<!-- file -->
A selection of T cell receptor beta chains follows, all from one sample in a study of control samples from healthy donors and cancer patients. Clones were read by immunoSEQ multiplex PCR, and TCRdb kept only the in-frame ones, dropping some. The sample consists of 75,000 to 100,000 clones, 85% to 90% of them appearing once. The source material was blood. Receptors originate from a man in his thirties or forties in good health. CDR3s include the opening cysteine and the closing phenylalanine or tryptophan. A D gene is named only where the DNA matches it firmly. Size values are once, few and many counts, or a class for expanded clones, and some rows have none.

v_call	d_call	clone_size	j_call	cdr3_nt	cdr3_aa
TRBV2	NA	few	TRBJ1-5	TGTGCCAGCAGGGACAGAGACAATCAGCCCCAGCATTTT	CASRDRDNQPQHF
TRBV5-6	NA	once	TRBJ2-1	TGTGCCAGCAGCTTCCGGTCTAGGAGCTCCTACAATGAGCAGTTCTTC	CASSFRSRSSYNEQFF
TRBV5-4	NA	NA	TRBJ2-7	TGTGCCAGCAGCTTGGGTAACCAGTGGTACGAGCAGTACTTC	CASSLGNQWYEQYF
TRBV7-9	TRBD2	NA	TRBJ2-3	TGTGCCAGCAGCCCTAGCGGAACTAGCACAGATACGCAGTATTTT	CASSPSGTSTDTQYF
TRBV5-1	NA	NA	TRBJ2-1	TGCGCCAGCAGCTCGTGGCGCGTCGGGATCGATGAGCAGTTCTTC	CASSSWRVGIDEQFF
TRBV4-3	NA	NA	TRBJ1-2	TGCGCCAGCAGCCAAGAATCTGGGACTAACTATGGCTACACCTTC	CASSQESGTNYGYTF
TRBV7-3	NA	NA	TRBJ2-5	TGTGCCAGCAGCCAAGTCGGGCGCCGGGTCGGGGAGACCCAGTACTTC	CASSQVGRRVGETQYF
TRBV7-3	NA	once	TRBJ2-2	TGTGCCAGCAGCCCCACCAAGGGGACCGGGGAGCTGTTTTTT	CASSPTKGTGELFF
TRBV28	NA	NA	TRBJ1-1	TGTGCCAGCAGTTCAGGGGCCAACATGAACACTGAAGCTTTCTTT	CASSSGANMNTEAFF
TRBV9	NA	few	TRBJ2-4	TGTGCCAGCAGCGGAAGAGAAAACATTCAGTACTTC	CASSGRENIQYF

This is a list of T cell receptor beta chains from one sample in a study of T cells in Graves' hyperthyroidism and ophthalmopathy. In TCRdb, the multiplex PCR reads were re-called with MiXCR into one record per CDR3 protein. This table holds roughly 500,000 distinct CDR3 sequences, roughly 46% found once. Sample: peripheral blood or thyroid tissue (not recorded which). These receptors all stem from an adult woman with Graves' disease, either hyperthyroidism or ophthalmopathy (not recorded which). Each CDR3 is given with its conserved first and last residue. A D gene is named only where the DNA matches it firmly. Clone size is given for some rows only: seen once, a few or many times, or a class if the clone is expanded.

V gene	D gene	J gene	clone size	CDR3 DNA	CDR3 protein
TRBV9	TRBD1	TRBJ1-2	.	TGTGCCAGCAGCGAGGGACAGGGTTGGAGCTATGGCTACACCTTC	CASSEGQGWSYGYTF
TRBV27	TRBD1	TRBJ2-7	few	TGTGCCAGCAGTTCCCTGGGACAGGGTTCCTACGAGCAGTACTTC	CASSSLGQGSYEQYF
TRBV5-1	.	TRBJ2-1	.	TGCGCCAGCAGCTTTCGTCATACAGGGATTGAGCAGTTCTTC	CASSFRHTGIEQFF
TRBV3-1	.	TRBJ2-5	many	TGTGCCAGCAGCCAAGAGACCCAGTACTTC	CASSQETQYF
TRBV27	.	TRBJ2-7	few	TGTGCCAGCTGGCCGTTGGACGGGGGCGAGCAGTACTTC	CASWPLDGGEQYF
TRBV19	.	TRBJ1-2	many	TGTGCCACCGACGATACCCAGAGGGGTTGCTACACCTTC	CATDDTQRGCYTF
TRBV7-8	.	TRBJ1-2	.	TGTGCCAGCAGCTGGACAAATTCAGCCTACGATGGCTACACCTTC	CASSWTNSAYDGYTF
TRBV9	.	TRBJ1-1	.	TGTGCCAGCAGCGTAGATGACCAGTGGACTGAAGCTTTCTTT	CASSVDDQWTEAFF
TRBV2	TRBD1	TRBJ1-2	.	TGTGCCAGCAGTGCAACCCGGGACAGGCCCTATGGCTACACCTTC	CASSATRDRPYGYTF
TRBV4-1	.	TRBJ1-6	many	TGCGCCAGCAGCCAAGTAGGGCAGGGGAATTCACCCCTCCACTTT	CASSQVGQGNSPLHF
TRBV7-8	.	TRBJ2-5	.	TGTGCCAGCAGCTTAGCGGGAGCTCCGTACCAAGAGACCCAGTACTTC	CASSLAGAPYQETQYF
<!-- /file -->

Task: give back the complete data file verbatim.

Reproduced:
A selection of T cell receptor beta chains follows, all from one sample in a study of control samples from healthy donors and cancer patients. Clones were read by immunoSEQ multiplex PCR, and TCRdb kept only the in-frame ones, dropping some. The sample consists of 75,000 to 100,000 clones, 85% to 90% of them appearing once. The source material was blood. Receptors originate from a man in his thirties or forties in good health. CDR3s include the opening cysteine and the closing phenylalanine or tryptophan. A D gene is named only where the DNA matches it firmly. Size values are once, few and many counts, or a class for expanded clones, and some rows have none.

v_call	d_call	clone_size	j_call	cdr3_nt	cdr3_aa
TRBV2	NA	few	TRBJ1-5	TGTGCCAGCAGGGACAGAGACAATCAGCCCCAGCATTTT	CASRDRDNQPQHF
TRBV5-6	NA	once	TRBJ2-1	TGTGCCAGCAGCTTCCGGTCTAGGAGCTCCTACAATGAGCAGTTCTTC	CASSFRSRSSYNEQFF
TRBV5-4	NA	NA	TRBJ2-7	TGTGCCAGCAGCTTGGGTAACCAGTGGTACGAGCAGTACTTC	CASSLGNQWYEQYF
TRBV7-9	TRBD2	NA	TRBJ2-3	TGTGCCAGCAGCCCTAGCGGAACTAGCACAGATACGCAGTATTTT	CASSPSGTSTDTQYF
TRBV5-1	NA	NA	TRBJ2-1	TGCGCCAGCAGCTCGTGGCGCGTCGGGATCGATGAGCAGTTCTTC	CASSSWRVGIDEQFF
TRBV4-3	NA	NA	TRBJ1-2	TGCGCCAGCAGCCAAGAATCTGGGACTAACTATGGCTACACCTTC	CASSQESGTNYGYTF
TRBV7-3	NA	NA	TRBJ2-5	TGTGCCAGCAGCCAAGTCGGGCGCCGGGTCGGGGAGACCCAGTACTTC	CASSQVGRRVGETQYF
TRBV7-3	NA	once	TRBJ2-2	TGTGCCAGCAGCCCCACCAAGGGGACCGGGGAGCTGTTTTTT	CASSPTKGTGELFF
TRBV28	NA	NA	TRBJ1-1	TGTGCCAGCAGTTCAGGGGCCAACATGAACACTGAAGCTTTCTTT	CASSSGANMNTEAFF
TRBV9	NA	few	TRBJ2-4	TGTGCCAGCAGCGGAAGAGAAAACATTCAGTACTTC	CASSGRENIQYF

This is a list of T cell receptor beta chains from one sample in a study of T cells in Graves' hyperthyroidism and ophthalmopathy. In TCRdb, the multiplex PCR reads were re-called with MiXCR into one record per CDR3 protein. This table holds roughly 500,000 distinct CDR3 sequences, roughly 46% found once. Sample: peripheral blood or thyroid tissue (not recorded which). These receptors all stem from an adult woman with Graves' disease, either hyperthyroidism or ophthalmopathy (not recorded which). Each CDR3 is given with its conserved first and last residue. A D gene is named only where the DNA matches it firmly. Clone size is given for some rows only: seen once, a few or many times, or a class if the clone is expanded.

V gene	D gene	J gene	clone size	CDR3 DNA	CDR3 protein
TRBV9	TRBD1	TRBJ1-2	.	TGTGCCAGCAGCGAGGGACAGGGTTGGAGCTATGGCTACACCTTC	CASSEGQGWSYGYTF
TRBV27	TRBD1	TRBJ2-7	few	TGTGCCAGCAGTTCCCTGGGACAGGGTTCCTACGAGCAGTACTTC	CASSSLGQGSYEQYF
TRBV5-1	.	TRBJ2-1	.	TGCGCCAGCAGCTTTCGTCATACAGGGATTGAGCAGTTCTTC	CASSFRHTGIEQFF
TRBV3-1	.	TRBJ2-5	many	TGTGCCAGCAGCCAAGAGACCCAGTACTTC	CASSQETQYF
TRBV27	.	TRBJ2-7	few	TGTGCCAGCTGGCCGTTGGACGGGGGCGAGCAGTACTTC	CASWPLDGGEQYF
TRBV19	.	TRBJ1-2	many	TGTGCCACCGACGATACCCAGAGGGGTTGCTACACCTTC	CATDDTQRGCYTF
TRBV7-8	.	TRBJ1-2	.	TGTGCCAGCAGCTGGACAAATTCAGCCTACGATGGCTACACCTTC	CASSWTNSAYDGYTF
TRBV9	.	TRBJ1-1	.	TGTGCCAGCAGCGTAGATGACCAGTGGACTGAAGCTTTCTTT	CASSVDDQWTEAFF
TRBV2	TRBD1	TRBJ1-2	.	TGTGCCAGCAGTGCAACCCGGGACAGGCCCTATGGCTACACCTTC	CASSATRDRPYGYTF
TRBV4-1	.	TRBJ1-6	many	TGCGCCAGCAGCCAAGTAGGGCAGGGGAATTCACCCCTCCACTTT	CASSQVGQGNSPLHF
TRBV7-8	.	TRBJ2-5	.	TGTGCCAGCAGCTTAGCGGGAGCTCCGTACCAAGAGACCCAGTACTTC	CASSLAGAPYQETQYF